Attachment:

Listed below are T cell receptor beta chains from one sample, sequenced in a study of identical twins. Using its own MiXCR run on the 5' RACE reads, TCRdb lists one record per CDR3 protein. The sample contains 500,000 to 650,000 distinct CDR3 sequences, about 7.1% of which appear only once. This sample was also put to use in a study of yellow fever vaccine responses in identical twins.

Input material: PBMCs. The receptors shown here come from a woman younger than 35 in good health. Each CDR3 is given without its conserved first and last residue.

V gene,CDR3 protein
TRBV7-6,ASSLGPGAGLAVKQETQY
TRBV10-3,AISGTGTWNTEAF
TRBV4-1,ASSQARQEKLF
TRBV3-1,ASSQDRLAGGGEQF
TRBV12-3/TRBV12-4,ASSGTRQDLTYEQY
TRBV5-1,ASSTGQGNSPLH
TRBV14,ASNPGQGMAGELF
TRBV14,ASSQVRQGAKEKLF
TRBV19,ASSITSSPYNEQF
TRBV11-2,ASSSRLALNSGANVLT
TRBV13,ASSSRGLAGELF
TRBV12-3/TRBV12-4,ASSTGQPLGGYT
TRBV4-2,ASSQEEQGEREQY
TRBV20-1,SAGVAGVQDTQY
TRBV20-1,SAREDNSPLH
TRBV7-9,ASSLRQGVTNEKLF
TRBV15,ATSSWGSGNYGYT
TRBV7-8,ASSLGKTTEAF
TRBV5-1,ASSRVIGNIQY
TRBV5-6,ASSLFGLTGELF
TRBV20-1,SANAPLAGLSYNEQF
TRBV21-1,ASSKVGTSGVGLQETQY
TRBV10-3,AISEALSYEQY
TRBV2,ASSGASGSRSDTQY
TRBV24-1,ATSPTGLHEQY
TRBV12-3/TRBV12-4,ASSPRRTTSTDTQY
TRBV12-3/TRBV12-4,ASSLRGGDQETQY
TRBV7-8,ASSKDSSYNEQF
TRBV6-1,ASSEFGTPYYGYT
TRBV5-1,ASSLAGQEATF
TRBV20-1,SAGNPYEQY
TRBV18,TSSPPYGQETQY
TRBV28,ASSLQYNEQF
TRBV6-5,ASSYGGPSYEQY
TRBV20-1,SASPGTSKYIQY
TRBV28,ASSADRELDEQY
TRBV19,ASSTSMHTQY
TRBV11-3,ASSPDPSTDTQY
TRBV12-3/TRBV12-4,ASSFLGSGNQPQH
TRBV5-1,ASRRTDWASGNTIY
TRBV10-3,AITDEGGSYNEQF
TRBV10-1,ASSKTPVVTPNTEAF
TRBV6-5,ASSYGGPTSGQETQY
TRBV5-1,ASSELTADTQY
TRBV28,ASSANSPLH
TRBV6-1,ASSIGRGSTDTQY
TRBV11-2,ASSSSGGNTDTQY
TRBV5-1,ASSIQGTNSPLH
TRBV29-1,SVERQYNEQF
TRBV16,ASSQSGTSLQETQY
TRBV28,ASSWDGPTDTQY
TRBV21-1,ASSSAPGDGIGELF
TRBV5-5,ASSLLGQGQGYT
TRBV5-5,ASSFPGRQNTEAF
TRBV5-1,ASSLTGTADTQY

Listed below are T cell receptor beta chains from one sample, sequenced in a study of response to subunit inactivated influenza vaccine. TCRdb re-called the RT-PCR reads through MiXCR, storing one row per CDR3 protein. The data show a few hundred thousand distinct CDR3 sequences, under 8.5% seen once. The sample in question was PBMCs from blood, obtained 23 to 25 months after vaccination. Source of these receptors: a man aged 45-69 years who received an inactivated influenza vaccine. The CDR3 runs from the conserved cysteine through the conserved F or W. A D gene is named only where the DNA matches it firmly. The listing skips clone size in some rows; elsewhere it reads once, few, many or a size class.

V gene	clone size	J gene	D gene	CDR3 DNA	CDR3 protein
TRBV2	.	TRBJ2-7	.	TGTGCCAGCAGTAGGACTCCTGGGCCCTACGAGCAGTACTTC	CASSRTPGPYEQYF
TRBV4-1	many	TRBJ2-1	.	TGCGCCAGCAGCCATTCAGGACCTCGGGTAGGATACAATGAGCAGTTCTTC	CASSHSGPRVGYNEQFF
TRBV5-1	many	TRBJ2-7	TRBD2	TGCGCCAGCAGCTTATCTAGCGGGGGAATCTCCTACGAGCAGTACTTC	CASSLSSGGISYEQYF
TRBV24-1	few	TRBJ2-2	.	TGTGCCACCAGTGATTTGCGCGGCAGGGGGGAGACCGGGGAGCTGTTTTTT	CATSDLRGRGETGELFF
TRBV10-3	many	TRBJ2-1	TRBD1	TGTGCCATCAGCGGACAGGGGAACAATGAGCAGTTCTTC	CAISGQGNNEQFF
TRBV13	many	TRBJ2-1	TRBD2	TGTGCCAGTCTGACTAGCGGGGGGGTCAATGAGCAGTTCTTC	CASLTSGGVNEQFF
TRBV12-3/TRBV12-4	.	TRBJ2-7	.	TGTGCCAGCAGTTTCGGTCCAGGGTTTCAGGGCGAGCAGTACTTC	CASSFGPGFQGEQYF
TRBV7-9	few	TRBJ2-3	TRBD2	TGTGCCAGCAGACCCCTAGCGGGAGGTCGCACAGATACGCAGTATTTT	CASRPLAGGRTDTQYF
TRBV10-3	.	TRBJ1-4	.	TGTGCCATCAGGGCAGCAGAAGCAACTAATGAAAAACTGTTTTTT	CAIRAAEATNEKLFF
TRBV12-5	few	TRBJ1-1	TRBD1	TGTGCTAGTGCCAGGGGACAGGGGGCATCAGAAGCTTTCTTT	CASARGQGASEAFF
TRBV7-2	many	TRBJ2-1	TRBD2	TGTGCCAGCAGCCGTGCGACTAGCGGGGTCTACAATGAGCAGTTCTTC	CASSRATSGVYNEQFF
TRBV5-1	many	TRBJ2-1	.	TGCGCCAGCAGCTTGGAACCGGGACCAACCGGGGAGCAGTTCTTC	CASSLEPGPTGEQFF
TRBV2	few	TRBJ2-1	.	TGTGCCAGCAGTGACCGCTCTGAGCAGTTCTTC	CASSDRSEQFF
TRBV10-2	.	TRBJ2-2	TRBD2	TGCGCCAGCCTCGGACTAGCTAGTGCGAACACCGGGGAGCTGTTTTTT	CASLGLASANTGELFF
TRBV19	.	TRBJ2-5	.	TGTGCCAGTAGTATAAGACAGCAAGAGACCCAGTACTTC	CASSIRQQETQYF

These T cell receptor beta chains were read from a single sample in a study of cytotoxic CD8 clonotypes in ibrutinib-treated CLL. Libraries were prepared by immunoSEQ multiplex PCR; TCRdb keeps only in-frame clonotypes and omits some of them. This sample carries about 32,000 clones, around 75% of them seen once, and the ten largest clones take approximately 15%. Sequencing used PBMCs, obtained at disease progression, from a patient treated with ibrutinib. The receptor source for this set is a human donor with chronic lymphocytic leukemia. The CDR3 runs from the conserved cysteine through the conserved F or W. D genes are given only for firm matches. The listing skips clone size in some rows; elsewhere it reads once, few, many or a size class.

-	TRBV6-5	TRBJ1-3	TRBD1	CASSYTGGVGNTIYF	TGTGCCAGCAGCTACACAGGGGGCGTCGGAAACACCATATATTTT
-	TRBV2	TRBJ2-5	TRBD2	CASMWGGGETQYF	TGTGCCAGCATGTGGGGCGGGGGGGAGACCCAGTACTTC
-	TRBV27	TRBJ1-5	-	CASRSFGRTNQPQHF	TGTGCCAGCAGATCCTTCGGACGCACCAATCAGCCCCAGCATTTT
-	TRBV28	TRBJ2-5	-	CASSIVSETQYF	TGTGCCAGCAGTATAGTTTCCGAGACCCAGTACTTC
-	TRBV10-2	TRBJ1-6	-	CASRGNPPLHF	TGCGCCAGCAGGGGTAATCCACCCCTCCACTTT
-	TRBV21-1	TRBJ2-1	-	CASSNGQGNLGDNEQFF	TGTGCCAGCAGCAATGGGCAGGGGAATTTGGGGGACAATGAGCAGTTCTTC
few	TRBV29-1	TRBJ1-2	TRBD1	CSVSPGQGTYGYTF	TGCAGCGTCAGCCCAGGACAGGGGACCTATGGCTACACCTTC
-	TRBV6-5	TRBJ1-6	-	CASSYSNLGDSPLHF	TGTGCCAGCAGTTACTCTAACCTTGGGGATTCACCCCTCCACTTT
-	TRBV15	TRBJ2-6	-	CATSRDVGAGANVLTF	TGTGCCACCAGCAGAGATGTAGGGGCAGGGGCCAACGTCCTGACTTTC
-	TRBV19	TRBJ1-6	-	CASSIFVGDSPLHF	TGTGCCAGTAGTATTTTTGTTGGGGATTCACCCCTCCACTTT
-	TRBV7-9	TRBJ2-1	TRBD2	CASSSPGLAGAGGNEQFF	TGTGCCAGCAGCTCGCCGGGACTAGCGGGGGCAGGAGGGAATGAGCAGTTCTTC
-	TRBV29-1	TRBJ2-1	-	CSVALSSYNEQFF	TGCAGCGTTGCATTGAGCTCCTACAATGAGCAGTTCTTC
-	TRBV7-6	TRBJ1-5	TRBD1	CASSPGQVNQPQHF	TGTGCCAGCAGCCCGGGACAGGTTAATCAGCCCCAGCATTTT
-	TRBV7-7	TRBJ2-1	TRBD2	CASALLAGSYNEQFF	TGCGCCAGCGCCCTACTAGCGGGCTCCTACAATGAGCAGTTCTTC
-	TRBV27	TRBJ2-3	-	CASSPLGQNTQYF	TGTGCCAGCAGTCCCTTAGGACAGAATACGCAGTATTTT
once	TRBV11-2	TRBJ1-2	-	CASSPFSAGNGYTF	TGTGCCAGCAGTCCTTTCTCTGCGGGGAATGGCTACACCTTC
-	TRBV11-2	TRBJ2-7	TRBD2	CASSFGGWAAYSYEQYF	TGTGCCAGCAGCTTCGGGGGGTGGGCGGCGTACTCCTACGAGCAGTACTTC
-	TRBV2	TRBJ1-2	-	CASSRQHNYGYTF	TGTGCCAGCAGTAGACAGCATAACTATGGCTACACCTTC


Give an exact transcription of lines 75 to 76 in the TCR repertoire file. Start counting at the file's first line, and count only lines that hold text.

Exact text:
TRBV19	.	TRBJ2-5	.	TGTGCCAGTAGTATAAGACAGCAAGAGACCCAGTACTTC	CASSIRQQETQYF

These T cell receptor beta chains were read from a single sample in a study of cytotoxic CD8 clonotypes in ibrutinib-treated CLL. Libraries were prepared by immunoSEQ multiplex PCR; TCRdb keeps only in-frame clonotypes and omits some of them. This sample carries about 32,000 clones, around 75% of them seen once, and the ten largest clones take approximately 15%. Sequencing used PBMCs, obtained at disease progression, from a patient treated with ibrutinib. The receptor source for this set is a human donor with chronic lymphocytic leukemia. The CDR3 runs from the conserved cysteine through the conserved F or W. D genes are given only for firm matches. The listing skips clone size in some rows; elsewhere it reads once, few, many or a size class.